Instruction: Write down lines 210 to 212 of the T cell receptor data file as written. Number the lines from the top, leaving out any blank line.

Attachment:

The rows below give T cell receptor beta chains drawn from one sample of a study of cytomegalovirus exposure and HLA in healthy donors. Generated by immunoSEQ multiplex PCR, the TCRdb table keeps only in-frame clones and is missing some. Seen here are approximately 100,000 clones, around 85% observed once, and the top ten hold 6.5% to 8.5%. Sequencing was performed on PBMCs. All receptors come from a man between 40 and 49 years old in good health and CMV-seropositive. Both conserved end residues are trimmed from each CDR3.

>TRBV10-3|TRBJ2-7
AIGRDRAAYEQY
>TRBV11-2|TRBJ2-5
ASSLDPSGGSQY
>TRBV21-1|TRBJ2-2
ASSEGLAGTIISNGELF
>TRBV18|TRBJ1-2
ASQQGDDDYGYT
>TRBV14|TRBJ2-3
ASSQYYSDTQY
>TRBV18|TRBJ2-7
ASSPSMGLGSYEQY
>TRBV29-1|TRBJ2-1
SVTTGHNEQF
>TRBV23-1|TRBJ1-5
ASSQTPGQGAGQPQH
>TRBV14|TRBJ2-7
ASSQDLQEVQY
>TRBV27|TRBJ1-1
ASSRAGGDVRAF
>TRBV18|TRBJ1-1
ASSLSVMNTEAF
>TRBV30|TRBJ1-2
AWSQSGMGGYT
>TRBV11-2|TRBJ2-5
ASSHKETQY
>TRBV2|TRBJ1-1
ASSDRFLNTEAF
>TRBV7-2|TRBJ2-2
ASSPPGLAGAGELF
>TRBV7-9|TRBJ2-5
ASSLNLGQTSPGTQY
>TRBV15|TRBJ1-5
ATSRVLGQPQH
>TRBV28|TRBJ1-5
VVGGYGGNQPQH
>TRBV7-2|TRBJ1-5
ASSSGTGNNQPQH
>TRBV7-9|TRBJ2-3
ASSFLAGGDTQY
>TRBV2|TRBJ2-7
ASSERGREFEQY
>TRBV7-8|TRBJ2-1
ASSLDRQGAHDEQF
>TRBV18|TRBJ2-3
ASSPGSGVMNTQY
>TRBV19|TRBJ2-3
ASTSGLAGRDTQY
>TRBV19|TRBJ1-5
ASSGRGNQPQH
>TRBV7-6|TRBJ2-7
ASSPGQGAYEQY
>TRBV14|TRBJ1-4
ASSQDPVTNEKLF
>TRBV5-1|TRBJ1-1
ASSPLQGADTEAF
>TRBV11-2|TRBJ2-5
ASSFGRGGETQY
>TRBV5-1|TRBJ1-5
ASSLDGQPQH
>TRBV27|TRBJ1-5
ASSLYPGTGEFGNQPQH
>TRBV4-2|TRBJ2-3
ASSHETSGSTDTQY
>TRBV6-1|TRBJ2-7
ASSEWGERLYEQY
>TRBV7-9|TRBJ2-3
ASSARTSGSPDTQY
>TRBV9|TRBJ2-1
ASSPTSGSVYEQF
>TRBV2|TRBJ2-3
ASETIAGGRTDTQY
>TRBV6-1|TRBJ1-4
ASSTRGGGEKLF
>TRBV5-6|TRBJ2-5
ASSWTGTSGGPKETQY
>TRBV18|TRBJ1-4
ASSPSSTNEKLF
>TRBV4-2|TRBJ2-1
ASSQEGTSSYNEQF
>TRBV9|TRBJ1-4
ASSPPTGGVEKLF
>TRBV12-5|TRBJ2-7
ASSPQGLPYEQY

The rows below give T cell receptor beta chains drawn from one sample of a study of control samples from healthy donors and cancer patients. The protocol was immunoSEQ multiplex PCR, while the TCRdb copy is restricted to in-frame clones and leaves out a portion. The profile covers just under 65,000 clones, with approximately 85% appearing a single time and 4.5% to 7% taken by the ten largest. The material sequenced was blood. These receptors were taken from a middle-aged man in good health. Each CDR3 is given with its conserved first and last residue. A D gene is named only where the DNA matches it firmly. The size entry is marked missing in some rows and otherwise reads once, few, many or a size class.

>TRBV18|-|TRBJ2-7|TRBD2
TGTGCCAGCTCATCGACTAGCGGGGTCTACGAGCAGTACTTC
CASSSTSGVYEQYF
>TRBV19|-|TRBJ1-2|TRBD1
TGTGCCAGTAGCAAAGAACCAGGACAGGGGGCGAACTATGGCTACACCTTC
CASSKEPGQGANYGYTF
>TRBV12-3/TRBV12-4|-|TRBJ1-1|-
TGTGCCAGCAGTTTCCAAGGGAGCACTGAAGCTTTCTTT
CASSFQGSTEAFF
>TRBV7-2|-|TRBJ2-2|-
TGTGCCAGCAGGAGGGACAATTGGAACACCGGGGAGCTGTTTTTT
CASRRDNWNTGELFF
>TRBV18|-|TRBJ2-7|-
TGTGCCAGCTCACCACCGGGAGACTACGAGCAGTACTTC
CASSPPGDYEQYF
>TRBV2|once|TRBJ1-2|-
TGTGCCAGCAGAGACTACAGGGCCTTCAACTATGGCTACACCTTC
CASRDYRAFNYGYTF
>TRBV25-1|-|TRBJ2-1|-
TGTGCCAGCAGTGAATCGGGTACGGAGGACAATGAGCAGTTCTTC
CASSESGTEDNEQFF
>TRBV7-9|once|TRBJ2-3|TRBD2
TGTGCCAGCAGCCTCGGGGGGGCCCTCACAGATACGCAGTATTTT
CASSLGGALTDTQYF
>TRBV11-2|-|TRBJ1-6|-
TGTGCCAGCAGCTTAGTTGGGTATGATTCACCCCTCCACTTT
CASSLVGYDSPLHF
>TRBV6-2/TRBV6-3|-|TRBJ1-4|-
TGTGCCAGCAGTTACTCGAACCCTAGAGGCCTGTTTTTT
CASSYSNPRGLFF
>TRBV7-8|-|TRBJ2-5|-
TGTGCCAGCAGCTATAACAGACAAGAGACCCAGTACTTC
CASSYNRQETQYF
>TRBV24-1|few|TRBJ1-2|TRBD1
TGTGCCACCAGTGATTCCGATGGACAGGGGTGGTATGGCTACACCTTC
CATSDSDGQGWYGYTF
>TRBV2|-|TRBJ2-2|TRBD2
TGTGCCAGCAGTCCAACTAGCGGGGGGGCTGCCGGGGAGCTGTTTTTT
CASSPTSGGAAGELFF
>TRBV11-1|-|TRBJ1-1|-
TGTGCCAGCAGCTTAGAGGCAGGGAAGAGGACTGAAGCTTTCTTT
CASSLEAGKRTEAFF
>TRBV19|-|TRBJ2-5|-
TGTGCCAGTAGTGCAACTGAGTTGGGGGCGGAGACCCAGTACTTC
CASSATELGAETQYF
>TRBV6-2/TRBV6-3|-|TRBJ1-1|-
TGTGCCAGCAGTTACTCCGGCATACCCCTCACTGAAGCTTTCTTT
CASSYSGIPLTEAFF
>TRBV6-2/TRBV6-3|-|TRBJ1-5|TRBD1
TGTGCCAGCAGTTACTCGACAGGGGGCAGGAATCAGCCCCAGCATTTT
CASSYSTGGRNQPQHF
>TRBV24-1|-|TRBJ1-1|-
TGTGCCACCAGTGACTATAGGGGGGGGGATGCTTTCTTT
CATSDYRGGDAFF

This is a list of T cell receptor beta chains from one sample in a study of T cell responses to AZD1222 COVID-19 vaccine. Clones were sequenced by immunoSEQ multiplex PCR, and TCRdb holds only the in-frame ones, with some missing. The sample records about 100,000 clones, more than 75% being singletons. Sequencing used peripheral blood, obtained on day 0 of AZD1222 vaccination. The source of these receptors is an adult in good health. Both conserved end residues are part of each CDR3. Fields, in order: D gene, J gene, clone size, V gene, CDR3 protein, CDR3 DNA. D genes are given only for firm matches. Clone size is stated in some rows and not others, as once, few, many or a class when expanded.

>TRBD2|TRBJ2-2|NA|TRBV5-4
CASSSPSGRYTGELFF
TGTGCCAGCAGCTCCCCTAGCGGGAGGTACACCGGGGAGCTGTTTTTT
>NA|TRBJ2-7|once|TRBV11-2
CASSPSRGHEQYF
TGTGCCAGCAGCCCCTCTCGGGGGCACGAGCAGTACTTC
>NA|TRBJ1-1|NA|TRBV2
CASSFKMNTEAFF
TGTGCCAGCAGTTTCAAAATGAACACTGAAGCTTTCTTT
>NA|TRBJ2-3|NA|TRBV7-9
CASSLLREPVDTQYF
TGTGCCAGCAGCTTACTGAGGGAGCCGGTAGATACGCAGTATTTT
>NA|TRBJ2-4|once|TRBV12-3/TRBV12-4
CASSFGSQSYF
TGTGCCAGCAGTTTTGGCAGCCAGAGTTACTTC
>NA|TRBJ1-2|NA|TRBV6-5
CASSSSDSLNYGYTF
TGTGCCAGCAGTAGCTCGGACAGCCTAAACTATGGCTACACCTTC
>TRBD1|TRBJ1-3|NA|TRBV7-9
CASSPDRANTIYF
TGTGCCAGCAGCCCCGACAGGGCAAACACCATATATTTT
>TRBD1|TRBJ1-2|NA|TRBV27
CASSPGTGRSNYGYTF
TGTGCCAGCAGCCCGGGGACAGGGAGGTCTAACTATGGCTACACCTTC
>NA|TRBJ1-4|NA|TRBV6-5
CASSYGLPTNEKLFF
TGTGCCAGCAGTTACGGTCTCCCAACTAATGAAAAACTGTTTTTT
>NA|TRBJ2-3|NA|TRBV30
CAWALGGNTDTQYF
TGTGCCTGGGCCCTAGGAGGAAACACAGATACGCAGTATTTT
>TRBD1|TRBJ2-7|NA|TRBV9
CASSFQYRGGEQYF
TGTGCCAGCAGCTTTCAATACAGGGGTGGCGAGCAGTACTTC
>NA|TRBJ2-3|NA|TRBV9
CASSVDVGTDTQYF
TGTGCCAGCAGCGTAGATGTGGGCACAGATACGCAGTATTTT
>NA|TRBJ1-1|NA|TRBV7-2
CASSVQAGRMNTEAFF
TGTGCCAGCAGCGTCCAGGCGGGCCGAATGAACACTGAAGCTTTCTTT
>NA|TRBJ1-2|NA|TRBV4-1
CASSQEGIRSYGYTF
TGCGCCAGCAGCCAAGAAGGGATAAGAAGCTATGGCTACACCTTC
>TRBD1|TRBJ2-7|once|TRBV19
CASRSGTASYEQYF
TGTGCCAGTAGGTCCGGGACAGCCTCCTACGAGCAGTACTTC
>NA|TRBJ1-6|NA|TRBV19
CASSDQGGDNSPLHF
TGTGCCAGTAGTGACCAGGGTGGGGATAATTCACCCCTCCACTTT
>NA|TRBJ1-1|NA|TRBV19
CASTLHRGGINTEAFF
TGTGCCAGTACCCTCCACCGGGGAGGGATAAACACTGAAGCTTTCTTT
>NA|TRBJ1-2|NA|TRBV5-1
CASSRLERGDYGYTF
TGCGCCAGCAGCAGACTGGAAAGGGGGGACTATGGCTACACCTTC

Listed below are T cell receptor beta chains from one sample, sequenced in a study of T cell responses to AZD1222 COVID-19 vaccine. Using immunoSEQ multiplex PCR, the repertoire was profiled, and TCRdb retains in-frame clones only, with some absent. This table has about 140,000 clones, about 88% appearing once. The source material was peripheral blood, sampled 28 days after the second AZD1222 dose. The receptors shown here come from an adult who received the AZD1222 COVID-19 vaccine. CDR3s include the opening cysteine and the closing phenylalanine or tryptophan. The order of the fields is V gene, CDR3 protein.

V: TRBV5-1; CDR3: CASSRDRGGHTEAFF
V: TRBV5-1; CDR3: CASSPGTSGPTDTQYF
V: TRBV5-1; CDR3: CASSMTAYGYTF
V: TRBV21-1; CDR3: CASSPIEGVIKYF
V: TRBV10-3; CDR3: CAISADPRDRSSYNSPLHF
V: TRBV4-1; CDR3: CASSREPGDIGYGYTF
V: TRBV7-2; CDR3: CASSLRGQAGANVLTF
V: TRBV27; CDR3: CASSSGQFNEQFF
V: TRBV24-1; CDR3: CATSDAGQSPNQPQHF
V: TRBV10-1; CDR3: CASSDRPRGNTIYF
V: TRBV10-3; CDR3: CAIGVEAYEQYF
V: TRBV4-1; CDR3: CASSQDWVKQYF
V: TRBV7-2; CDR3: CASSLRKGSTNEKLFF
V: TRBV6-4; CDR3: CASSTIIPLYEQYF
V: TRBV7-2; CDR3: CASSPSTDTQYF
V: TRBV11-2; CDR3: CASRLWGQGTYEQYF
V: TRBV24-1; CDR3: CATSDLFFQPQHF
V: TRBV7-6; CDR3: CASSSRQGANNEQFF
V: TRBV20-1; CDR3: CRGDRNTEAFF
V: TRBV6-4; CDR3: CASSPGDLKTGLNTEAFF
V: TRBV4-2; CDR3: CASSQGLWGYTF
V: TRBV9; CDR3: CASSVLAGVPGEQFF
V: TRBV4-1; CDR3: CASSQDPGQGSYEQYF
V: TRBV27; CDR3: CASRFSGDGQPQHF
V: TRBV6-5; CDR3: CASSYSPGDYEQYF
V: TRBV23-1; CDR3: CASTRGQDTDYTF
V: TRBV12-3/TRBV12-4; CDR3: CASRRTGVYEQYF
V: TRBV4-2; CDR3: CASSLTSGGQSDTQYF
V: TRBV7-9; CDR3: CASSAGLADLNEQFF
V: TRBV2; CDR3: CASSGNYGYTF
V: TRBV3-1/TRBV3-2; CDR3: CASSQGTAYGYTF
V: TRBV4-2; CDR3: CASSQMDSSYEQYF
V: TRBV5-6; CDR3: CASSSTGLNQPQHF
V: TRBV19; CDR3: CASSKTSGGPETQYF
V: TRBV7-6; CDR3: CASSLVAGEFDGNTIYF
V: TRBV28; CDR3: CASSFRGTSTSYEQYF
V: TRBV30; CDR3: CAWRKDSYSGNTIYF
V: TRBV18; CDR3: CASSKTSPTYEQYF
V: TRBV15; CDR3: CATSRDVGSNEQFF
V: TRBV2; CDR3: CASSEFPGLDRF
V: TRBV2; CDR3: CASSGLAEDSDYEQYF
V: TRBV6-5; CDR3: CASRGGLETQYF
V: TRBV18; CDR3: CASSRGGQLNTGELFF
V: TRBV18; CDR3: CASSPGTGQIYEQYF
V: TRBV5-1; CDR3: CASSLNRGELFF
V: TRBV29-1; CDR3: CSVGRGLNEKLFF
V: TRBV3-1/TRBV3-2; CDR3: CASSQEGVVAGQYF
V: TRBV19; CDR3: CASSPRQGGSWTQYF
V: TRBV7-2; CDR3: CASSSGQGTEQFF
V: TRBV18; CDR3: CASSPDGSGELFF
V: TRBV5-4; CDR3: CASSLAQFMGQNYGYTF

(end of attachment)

V: TRBV6-4; CDR3: CASSTIIPLYEQYF
V: TRBV7-2; CDR3: CASSPSTDTQYF
V: TRBV11-2; CDR3: CASRLWGQGTYEQYF